Mayor Naheed Nenshi has announced he will seek re-election next year.
In a video message this morning, the mayor touted his record on infrastructure, transit, recreation and economics but said there’s still more work to do.
News Talk 770’s Danielle Smith says Nenshi has a couple of black marks on his record–his viral rant against Uber and a dispute with developer Cal Wenzel–but overall his record with the current council is good. “They have worked really hard to run surpluses, to bring down taxes, to defer fees for the Green Cart and to also be looking at ways of reducing red tape. He’s building the LRT on Centre Street which was an early election promise. As far as I can see, he’s lived up to a lot of his campaign committments. He hasn’t had very many missteps and for fiscal conservatives he’s done not a bad job of overseeing a fiscally conservative council this year.”
Smith says at this point in time, it’s something of an advantage for Calgary to have a mayor from the progressive side of the spectrum. She says he is well-positioned to massage good relationships with the Trudeau and Notley governments which bodes well for issues such as the city charter, Green Line funding for the LRT, and additional infrastructure spending. Smith adds Nenshi can also help the city’s energy sector in the pipeline debate. “We’re dealing with some progressive mayors that are opposed to our pipelines-Gregor Robertson in Vancouver, as well as Denis Coderre in Quebec City. The fact that they are fellow travellers on a lot of the same issues I think gives him a lot of credibility when he stands up for our energy sector–which he done a great job as well.”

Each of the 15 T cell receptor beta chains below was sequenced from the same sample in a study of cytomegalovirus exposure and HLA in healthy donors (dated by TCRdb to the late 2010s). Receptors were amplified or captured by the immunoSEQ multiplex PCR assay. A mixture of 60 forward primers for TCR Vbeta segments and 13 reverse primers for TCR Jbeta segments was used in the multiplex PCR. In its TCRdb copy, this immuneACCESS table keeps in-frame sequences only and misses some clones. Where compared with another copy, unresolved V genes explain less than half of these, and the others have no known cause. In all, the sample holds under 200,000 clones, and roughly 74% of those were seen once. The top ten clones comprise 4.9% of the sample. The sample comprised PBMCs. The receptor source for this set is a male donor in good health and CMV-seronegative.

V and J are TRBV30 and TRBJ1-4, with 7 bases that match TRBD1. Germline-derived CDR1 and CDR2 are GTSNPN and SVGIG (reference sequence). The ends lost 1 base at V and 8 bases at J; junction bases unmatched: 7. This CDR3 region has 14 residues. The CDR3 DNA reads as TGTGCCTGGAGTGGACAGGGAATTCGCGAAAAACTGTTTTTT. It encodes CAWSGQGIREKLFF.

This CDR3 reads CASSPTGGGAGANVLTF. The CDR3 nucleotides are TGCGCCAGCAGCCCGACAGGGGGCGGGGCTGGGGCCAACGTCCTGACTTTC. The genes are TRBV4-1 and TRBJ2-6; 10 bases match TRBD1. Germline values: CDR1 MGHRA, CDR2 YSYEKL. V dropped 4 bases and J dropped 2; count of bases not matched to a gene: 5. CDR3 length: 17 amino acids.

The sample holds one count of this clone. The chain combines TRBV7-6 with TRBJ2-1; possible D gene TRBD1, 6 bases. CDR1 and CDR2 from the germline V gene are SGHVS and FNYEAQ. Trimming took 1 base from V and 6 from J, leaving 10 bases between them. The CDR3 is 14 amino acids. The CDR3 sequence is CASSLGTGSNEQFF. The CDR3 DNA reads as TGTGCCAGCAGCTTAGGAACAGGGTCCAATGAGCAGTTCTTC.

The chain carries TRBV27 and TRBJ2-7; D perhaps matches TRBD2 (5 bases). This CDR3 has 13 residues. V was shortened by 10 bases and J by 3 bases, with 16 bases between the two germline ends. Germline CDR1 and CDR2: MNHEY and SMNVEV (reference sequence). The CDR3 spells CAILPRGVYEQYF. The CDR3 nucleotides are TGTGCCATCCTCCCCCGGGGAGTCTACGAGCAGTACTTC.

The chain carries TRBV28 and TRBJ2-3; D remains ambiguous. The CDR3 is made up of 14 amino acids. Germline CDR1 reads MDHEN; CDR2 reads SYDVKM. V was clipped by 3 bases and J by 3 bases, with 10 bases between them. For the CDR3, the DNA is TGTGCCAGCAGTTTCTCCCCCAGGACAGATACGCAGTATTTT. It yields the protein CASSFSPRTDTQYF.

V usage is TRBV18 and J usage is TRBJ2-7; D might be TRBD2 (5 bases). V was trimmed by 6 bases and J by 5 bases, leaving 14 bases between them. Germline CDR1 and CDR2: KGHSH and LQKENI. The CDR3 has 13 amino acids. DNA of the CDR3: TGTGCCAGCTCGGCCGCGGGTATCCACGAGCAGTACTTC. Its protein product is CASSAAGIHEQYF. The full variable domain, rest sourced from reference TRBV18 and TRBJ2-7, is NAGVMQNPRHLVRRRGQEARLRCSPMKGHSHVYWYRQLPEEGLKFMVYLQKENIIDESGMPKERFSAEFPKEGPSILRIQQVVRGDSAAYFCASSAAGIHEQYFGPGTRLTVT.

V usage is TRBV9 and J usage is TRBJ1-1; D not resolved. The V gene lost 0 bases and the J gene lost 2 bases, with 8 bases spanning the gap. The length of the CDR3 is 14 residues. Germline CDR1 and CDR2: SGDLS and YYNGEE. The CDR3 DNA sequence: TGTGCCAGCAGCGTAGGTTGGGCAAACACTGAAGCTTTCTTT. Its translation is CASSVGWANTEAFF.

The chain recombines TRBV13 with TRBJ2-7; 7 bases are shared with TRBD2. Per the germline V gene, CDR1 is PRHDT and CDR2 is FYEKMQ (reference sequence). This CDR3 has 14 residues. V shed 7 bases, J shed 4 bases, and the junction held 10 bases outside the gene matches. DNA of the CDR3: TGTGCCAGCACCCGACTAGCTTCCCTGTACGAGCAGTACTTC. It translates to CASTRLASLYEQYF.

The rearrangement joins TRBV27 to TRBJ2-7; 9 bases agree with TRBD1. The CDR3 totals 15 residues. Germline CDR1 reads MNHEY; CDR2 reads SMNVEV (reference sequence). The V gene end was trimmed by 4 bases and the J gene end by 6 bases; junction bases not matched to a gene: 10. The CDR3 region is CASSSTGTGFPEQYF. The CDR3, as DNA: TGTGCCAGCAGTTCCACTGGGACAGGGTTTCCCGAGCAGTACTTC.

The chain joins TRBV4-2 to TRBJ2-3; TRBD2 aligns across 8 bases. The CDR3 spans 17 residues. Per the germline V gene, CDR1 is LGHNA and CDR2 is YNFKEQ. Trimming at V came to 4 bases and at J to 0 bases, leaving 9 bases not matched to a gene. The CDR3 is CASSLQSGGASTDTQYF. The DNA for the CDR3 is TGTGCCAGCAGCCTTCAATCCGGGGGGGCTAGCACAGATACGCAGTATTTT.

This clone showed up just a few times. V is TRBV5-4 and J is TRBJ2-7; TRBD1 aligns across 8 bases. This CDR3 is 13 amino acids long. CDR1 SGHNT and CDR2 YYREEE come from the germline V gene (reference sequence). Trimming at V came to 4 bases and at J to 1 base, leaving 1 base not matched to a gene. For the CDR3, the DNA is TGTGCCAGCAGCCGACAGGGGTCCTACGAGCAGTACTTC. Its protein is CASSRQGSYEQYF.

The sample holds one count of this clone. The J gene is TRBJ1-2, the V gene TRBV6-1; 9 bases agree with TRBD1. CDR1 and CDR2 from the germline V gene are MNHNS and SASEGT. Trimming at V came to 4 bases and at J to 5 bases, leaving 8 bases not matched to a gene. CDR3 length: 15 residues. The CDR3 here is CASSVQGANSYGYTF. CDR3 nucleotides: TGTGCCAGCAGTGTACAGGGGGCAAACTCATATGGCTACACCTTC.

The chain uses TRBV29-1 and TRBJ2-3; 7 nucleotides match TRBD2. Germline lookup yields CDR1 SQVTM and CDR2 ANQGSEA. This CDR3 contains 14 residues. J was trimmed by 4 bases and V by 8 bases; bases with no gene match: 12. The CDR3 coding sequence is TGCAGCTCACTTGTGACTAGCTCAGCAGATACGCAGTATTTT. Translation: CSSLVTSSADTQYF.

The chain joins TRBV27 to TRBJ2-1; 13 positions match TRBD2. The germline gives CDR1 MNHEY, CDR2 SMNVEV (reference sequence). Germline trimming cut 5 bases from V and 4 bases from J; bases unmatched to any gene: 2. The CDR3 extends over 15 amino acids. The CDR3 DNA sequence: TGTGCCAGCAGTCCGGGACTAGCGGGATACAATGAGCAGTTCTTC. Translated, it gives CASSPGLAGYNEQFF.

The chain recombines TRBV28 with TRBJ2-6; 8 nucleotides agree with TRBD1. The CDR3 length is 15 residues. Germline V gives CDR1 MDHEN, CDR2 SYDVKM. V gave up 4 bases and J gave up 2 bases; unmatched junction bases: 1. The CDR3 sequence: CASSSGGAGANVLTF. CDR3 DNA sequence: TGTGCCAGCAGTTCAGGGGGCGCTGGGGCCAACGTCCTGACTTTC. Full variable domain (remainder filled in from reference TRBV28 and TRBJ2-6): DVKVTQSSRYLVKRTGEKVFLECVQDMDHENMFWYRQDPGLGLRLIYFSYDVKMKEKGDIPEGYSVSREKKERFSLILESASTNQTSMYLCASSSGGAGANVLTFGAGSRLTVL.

Smith says she hopes someone will run against Nenshi, saying contested races are always good, but she doesn’t think he’ll lose. She says the strongest candidates are usually found among the current council. “Diane Colley-Urquhart would be the obvious one because she really taking a very strong stand to try to solve some of the problems happening within the Calgary Police Service. Another name that often gets floated is Andre Chabot. I think he is distinguishing himself as the new ‘Dr. No’ on council, he is more on the conservative side of the spectrum. But there’s a big risk if you’re a sitting councillor running against a popular mayor. If you lose, then you no longer have your council seat.” As far as outsiders, Smith can’t think of any potential challengers who have the profile and support to challenge Nenshi.